Of course, the cathedrals of consumption would not be in crisis was it not for the broader problems facing consumption and the economy more generally. Most of the leading cathedrals of consumption on the Vegas Strip were constructed in the boom decades running up to the onset of the Great Recession in 2007 and they were built, and expansions and other cathedrals of consumption planned, in the expectation that the boom would continue. The recession hit the Strip, as well as Las Vegas more generally, like a sledgehammer and both have yet to recover. The gaming conglomerates that dominate the Strip (MGM, Sands), as well as gambling globally, were also hit hard, although they have largely recovered, at least as far a share price is concerned.

While the recession seems to have abated (although there are signs as I write of a “double-dip”), at least for the moment, there are deeper and longer term crises and contradictions facing the cathedrals of consumption:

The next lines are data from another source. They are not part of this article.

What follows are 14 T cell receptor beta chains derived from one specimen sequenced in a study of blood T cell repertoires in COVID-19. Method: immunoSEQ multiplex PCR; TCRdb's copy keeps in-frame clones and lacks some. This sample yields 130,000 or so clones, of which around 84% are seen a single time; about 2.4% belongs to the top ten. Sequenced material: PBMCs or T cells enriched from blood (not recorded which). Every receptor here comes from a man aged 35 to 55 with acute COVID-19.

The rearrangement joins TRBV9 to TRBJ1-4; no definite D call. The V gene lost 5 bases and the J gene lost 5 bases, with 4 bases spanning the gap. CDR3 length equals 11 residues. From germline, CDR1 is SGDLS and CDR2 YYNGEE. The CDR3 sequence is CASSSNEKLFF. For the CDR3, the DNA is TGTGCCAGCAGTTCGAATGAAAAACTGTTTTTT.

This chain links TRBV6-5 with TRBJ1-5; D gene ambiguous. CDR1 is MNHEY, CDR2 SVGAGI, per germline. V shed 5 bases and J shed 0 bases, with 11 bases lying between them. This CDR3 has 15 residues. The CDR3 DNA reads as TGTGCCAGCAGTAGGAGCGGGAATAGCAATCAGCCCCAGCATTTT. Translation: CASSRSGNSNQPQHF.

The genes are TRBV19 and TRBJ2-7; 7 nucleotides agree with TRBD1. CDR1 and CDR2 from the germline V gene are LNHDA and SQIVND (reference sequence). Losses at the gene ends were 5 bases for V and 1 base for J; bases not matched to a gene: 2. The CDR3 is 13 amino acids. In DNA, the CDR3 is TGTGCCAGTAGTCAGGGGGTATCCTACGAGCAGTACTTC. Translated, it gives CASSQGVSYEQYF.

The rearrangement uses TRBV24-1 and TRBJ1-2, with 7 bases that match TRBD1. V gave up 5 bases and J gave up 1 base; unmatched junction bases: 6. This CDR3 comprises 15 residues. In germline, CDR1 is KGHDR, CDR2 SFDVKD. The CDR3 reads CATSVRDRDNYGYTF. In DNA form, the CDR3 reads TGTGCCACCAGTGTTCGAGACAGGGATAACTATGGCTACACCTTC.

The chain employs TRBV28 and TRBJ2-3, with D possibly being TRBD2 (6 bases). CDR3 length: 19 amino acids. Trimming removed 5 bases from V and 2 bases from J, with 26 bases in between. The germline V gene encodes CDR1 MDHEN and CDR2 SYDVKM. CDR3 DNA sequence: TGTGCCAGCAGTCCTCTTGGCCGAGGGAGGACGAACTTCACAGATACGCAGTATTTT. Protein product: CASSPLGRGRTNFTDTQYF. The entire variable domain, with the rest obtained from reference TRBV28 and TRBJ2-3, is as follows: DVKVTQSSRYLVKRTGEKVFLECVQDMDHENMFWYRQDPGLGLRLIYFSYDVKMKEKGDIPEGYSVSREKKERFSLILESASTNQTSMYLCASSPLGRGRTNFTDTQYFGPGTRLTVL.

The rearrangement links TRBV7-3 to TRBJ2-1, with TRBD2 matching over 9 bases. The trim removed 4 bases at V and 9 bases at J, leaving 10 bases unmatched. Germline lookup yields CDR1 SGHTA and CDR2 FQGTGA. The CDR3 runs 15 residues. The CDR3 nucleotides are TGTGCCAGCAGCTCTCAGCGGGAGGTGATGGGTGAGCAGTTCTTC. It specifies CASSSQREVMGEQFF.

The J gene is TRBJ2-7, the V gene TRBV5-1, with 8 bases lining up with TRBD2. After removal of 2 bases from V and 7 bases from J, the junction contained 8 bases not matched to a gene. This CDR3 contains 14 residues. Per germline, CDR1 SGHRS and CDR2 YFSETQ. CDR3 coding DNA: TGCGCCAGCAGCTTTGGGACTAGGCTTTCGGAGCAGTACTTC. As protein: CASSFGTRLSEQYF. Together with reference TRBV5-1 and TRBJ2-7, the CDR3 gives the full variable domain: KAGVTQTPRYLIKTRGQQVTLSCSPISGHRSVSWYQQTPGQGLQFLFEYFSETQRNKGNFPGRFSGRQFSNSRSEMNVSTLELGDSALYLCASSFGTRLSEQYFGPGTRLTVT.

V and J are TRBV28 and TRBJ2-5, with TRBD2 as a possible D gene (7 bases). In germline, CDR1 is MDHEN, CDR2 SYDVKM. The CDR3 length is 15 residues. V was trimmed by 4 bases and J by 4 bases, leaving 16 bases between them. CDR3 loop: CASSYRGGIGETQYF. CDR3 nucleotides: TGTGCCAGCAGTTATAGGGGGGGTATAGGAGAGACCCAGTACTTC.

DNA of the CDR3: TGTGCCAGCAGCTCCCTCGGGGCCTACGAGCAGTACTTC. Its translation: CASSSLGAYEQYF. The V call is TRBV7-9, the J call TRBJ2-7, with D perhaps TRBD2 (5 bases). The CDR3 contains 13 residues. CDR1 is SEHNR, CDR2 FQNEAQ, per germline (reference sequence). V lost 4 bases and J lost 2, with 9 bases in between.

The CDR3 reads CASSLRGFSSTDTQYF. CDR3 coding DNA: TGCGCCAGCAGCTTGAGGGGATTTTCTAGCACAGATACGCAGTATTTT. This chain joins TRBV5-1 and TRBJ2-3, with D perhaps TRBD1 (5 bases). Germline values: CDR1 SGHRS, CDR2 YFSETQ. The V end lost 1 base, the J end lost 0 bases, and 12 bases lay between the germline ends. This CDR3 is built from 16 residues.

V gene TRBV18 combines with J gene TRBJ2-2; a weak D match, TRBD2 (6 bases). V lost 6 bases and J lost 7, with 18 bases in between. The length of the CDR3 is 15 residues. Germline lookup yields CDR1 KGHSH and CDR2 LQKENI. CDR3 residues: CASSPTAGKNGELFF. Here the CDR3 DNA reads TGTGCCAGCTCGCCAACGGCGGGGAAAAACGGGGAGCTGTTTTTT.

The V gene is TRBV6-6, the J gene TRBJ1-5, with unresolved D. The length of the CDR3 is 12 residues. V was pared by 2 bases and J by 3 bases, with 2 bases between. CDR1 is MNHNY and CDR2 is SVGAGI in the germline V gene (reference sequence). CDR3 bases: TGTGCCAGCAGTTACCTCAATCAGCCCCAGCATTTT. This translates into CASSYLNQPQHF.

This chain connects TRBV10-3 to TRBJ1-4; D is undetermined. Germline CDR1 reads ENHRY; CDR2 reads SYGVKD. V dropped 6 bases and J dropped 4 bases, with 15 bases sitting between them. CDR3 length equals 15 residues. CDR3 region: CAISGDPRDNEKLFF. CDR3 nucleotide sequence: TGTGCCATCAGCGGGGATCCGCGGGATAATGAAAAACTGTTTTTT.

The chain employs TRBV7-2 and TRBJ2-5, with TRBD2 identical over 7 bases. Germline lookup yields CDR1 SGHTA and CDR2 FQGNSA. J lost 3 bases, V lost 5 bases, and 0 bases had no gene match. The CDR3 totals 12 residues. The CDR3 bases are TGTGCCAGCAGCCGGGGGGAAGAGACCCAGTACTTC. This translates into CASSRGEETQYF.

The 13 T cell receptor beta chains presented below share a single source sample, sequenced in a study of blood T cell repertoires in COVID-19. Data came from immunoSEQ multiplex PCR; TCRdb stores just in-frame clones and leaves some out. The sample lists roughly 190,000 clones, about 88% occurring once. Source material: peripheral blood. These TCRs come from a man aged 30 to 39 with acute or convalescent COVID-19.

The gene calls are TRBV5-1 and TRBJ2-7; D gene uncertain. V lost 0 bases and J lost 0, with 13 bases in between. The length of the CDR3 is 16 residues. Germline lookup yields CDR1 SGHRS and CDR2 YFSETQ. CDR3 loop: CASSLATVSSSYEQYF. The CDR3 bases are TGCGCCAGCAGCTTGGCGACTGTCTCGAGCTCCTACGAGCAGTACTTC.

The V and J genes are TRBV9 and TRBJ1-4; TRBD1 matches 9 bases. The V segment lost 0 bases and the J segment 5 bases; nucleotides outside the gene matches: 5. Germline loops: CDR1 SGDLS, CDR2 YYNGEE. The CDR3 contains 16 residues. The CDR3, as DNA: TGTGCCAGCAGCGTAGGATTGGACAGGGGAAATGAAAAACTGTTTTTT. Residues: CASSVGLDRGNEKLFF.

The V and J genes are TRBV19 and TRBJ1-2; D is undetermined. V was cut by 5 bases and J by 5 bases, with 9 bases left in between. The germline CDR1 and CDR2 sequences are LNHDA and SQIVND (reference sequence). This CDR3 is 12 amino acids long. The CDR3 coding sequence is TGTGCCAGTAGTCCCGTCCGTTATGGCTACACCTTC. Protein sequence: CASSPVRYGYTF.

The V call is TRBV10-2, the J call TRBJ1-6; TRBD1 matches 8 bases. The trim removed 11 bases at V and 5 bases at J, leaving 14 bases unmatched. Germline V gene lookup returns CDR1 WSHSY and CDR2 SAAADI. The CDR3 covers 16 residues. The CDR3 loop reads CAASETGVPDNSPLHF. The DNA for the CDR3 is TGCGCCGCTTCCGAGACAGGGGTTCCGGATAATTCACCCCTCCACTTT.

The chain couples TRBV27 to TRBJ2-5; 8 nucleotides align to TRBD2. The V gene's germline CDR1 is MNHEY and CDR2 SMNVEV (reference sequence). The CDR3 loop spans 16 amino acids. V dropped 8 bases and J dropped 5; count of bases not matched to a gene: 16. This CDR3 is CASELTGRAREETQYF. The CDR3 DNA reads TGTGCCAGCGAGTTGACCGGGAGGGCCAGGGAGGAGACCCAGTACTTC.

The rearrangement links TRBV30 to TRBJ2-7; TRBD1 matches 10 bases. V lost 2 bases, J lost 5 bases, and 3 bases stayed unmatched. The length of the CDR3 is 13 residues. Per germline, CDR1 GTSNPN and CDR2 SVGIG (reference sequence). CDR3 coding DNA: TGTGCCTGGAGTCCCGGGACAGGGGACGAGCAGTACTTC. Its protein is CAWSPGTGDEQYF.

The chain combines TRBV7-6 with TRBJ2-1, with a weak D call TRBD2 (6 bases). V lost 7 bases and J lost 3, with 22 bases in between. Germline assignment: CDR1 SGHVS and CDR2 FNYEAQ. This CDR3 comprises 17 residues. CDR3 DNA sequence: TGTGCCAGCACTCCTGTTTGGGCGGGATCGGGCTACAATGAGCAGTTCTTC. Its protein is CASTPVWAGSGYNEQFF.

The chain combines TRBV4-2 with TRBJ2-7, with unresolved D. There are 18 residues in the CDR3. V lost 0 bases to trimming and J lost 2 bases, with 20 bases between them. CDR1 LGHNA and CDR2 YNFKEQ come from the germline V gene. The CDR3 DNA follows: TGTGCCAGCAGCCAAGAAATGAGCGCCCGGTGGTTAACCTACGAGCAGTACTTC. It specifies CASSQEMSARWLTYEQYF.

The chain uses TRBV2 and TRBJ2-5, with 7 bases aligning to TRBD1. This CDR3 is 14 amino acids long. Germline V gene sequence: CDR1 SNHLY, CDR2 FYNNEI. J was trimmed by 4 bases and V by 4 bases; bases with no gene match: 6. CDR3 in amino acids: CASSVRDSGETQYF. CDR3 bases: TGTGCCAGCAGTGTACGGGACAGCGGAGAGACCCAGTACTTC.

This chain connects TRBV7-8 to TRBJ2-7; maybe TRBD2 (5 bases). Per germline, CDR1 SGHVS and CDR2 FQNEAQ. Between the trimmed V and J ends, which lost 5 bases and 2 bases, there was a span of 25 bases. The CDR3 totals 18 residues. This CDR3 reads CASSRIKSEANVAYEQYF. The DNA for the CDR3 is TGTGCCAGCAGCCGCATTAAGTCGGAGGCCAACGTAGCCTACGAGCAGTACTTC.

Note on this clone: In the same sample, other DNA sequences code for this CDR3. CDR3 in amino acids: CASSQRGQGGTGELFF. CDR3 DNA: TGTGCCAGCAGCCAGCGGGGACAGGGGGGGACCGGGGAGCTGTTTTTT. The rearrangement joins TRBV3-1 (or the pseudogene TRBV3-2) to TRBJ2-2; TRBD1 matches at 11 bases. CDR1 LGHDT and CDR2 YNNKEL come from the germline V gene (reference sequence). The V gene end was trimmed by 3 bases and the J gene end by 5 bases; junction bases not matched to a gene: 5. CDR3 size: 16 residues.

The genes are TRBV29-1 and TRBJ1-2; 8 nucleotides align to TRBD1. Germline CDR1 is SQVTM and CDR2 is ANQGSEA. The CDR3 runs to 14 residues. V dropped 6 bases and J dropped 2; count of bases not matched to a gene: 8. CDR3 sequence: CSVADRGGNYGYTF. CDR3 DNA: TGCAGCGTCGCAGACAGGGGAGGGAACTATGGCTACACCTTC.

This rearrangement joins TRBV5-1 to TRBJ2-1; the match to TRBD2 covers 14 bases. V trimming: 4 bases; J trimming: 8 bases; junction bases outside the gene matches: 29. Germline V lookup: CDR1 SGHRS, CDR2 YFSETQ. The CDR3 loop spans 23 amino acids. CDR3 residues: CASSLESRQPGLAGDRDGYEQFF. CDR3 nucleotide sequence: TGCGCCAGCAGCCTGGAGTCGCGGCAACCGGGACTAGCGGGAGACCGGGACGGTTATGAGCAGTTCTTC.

First, they were erected during a period in which consumption increasingly dominated the American economy and relatively few questions were raised about such a focus on consumption and a corresponding lack of concern with production. However, in light of the recession, the rise of China as a production colossus, and the huge US debt to it and others, real questions have been raised about the long-term viability of a consumption-oriented economy. Can we consume our way to economic success? Could we ever have really done so? We incurred massive and ultimately unsustainable personal and national debt while we continued to fall short of a full-scale consumption society. Where would we have stood in terms of such indebtedness had we achieved the “dream” (nightmare) of a society fully devoted to consumption (and to jobs devoted to serving those who consume)?